by Al Pickett, special contributor
Things are never as simple as they seem. And sometimes when you think you understand something, you find that there’s another stage that calls for fresh scrutiny.
As Frank Zamora pointed out recently, many in the industry believe that nearly 50 percent of the perforated clusters in hydraulically fractured wells go untreated, meaning the entire fracture stage is not being stimulated and consequently production volumes are not being optimized.
“I believe those claims are accurate,” he stated.
Zamora is senior vice president of technology and engineering for FTS International, which bills itself as the largest private well-completion service company in North America. He works at the company’s research and development center in Houston, where FTS International, formerly known as Frac Tech, is developing new technology to improve the results of hydraulic fracturing.
It is well documented how horizontal drilling and hydraulic fracturing have revolutionized the oil and gas industry, but now service companies, including FTS International, are working to develop a better understanding of the stimulation process and thereby improve well performance.
Zamora said he sees several trends in hydraulic fracturing, including the use of diverting technology to maximize reservoir volume and optimize refrac designs.
“I have been doing this for 38 years, and times are exciting now,” he stated. “Technology has evolved so much, and we are so much more efficient. We know more about the formation. We can mix and match with different formations, which is important because everything is so formation dependent.”
FTS International created the NuFlo system, building on methodology that has been proven to increase production in new wells and refracturing applications. After half of the fracture stage is stimulated, the NuFlo temporary diverting agent is employed. It is designed to effectively divert fracturing fluid into new fractures.
“The fluid carrying the proppant goes to the path of least resistance,” Zamora explained. “So we developed a material to plug the dominant fractures, allowing the fluid to divert to other untreated fractures.”
The NuFlo diverting agent is a degradable plastic that disintegrates with time and temperature, sometimes as quickly as 24 hours in bottomhole temperatures of 250 to 280 degrees, according to Zamora. He said each of the dissolvable diverting agents is composed of various particle sizes that temporarily block existing fractures and help develop new fractures to increase stimulated reservoir volume.
“It allows us to put the frac across all of the stage and develop all of the perforations,” he added. “It has improved frac efficiencies.”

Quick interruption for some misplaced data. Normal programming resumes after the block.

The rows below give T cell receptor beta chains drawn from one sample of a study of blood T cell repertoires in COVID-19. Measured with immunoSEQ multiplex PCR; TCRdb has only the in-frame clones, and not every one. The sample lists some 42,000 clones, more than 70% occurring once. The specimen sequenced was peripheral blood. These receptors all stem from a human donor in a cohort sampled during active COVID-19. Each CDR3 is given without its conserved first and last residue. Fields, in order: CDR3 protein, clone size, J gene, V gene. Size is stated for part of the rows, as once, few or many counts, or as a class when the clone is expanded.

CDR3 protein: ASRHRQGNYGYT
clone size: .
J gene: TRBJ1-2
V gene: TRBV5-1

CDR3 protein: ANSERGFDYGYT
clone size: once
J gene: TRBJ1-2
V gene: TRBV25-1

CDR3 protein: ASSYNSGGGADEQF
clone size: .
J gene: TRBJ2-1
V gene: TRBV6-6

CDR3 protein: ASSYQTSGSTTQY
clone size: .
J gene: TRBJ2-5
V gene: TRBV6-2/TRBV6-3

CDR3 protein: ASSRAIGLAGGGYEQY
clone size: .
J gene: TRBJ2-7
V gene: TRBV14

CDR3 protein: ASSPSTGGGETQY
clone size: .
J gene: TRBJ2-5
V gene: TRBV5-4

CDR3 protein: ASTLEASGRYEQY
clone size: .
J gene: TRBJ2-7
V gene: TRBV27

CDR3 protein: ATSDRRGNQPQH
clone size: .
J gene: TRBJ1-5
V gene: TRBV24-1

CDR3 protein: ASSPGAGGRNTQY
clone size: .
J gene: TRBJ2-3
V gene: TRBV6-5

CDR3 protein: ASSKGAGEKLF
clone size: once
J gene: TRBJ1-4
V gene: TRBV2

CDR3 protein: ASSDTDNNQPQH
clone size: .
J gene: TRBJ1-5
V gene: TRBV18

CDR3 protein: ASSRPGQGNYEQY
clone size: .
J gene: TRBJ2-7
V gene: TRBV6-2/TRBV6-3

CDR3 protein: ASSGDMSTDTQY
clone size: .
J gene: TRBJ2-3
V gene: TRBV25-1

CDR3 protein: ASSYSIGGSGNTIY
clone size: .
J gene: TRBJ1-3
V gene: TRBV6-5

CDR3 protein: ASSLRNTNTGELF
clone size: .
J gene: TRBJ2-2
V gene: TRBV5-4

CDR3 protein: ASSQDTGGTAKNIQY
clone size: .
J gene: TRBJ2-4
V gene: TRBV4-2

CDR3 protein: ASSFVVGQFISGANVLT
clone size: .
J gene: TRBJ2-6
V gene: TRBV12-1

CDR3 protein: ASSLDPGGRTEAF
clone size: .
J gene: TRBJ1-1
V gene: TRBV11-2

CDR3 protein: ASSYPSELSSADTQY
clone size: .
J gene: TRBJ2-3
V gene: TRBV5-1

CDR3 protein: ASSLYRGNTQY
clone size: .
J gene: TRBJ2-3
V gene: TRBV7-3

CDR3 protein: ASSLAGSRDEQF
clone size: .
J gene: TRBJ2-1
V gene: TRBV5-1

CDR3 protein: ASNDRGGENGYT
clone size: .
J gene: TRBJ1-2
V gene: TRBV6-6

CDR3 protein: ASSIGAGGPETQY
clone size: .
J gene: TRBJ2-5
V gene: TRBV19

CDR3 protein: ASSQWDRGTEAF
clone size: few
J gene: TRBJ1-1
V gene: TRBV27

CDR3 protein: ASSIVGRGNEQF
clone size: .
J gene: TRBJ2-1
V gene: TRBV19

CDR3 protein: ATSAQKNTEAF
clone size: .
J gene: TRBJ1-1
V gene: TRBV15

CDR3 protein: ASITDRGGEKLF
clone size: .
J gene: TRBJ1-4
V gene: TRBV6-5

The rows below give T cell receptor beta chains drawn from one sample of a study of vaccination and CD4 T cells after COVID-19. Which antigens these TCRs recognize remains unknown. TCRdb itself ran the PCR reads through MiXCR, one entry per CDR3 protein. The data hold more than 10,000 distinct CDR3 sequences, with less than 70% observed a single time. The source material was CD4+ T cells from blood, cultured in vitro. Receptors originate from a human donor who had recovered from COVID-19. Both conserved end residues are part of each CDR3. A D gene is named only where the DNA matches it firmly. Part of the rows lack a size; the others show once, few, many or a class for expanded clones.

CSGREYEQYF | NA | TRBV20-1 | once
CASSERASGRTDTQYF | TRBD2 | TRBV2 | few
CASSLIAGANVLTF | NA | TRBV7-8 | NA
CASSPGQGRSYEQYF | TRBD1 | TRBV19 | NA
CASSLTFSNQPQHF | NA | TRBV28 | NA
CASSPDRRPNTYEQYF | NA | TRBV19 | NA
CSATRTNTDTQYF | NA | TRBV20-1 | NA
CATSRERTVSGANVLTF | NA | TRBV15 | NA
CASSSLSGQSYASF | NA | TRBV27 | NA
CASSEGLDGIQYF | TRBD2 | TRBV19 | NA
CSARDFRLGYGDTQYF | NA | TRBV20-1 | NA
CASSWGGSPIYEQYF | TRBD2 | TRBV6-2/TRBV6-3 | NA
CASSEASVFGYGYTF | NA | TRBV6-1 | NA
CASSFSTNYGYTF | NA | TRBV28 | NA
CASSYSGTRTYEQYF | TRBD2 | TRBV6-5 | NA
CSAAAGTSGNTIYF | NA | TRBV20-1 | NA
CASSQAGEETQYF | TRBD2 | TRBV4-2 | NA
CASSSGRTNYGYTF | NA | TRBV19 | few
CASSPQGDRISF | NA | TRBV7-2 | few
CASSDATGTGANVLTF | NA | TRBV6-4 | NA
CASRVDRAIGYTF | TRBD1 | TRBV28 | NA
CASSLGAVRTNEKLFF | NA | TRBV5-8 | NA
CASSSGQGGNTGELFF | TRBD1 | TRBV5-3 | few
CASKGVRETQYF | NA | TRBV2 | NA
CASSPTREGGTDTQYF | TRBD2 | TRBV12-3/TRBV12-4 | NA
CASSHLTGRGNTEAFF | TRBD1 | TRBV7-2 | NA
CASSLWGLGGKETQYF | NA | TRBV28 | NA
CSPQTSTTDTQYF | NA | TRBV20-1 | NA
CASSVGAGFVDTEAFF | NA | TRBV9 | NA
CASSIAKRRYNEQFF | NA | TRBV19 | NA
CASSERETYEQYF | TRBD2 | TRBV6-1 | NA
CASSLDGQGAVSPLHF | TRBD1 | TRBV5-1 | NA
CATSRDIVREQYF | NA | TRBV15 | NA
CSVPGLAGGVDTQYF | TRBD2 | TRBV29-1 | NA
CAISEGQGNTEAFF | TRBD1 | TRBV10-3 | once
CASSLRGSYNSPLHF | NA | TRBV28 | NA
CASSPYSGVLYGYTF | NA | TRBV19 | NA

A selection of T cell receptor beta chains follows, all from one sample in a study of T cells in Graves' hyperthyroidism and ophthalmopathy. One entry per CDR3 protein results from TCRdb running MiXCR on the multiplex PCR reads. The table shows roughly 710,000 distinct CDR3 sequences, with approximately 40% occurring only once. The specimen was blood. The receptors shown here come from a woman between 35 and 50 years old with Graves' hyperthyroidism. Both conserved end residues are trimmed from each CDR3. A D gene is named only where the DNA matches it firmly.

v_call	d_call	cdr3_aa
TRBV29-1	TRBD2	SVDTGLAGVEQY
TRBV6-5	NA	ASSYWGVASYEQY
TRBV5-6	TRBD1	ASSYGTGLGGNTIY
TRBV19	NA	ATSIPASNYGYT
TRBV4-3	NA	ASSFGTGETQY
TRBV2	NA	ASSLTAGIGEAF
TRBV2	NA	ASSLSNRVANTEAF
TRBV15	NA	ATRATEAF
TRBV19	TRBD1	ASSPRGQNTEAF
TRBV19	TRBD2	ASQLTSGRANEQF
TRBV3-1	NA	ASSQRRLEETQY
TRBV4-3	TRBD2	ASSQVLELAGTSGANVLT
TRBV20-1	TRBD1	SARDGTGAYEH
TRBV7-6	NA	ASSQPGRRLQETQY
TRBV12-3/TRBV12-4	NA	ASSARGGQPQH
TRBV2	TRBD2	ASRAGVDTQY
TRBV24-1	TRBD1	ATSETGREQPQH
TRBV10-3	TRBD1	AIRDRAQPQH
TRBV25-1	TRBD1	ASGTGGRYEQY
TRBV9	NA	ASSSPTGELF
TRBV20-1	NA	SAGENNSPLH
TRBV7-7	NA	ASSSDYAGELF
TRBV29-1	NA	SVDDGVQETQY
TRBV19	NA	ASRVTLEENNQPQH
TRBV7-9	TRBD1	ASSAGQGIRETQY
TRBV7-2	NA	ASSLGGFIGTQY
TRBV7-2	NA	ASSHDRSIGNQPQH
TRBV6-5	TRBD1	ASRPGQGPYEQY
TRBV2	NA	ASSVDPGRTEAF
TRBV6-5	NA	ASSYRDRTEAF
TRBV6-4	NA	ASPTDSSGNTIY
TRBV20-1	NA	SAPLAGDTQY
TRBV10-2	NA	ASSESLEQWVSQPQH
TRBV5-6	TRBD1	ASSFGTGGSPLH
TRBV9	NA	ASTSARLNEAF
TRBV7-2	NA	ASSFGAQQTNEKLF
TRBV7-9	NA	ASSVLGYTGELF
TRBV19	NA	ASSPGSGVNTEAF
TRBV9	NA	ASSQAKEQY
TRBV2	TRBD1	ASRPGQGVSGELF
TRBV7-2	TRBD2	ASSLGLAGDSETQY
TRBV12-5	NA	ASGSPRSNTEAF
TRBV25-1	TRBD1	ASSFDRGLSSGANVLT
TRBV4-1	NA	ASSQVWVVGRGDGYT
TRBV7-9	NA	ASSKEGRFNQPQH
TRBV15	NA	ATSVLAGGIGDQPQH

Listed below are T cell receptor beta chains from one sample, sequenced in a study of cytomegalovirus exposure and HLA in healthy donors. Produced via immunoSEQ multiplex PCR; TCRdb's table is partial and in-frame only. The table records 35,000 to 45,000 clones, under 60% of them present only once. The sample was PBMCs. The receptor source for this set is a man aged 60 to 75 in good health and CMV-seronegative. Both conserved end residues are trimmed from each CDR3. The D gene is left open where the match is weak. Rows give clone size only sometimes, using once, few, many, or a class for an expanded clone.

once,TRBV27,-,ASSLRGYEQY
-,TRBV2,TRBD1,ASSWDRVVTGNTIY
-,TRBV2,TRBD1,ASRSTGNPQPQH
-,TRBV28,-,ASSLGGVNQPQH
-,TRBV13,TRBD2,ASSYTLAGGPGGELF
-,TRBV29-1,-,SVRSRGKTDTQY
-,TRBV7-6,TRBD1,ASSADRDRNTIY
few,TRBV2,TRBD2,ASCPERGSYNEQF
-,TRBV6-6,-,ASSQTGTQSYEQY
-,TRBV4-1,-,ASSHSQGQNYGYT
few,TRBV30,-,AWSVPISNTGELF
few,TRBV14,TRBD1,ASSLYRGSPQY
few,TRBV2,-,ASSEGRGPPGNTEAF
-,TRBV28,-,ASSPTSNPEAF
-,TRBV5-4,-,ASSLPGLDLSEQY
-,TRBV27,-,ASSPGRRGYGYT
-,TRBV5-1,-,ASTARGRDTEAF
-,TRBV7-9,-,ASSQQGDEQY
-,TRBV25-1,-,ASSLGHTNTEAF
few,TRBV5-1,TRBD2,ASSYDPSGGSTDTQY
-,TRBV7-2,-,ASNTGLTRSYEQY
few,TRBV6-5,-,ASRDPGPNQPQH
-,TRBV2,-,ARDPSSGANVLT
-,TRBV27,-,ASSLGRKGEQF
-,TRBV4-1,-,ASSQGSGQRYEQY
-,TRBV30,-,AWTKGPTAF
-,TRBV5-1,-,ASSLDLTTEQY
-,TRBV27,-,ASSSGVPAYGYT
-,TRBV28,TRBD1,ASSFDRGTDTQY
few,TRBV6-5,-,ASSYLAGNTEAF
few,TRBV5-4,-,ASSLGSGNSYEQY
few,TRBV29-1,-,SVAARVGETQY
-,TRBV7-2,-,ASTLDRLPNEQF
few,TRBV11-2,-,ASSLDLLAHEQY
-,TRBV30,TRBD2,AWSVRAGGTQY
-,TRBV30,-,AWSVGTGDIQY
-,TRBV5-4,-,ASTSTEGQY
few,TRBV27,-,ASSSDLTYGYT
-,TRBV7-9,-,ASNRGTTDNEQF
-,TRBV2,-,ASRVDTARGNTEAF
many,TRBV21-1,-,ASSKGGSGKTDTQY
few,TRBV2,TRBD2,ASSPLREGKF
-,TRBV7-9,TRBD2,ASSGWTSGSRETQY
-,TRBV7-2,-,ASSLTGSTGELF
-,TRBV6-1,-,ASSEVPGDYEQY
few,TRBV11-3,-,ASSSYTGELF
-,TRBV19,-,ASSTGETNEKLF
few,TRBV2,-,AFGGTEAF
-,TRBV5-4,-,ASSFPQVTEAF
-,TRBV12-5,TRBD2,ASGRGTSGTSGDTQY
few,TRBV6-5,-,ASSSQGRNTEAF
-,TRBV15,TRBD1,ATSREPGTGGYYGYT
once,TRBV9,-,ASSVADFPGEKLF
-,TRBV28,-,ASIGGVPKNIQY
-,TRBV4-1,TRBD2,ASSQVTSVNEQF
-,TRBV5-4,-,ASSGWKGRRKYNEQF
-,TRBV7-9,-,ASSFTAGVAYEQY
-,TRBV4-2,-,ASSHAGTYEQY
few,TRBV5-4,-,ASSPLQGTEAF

Although Zamora said FTS International doesn’t have any specific numbers to quantify the impact that the NuFlo diverting agent has on a well’s production volume, he did observe that their customers “say it has improved production, and the well in which they have used it is the best well in the field.”
He said it is difficult to quantify its results because the results are so field dependent. FTS International has used it in the Marcellus, Woodford, and Eagle Ford plays.
“The technology is not patented,” Zamora pointed out. “It is a 20-year-old technology, but it has proven to be very successful.”
FTS International has not yet used the NuFlo diverting agent in the Permian Basin, but Zamora said it has a customer who plans to use it soon in the Delaware Basin on the far west side of the Permian Basin in doing refrac designs.
“We can go back into a well that is two or three years old and is already showing the decline curve, and we can get it back to a better rate,” he explained. “We can go back in a well that has been producing with a 4,000- to 5,000-foot lateral that has been perfed from toe to heel. There may be a tremendous amount of oil still in place. You want to place the proppant back in the interval, but you want to try to keep it from going in the same fractures that have already been stimulated. The (diverting) material is so small that it is not rate dependent. If you have enough differential pressure, you can push it to other parts of the lateral.”
The trend, according to Zamora, is more frac stages and shorter intervals. He said the NuFlo diverting agent can help the operator fracture new rock by blocking existing perforations.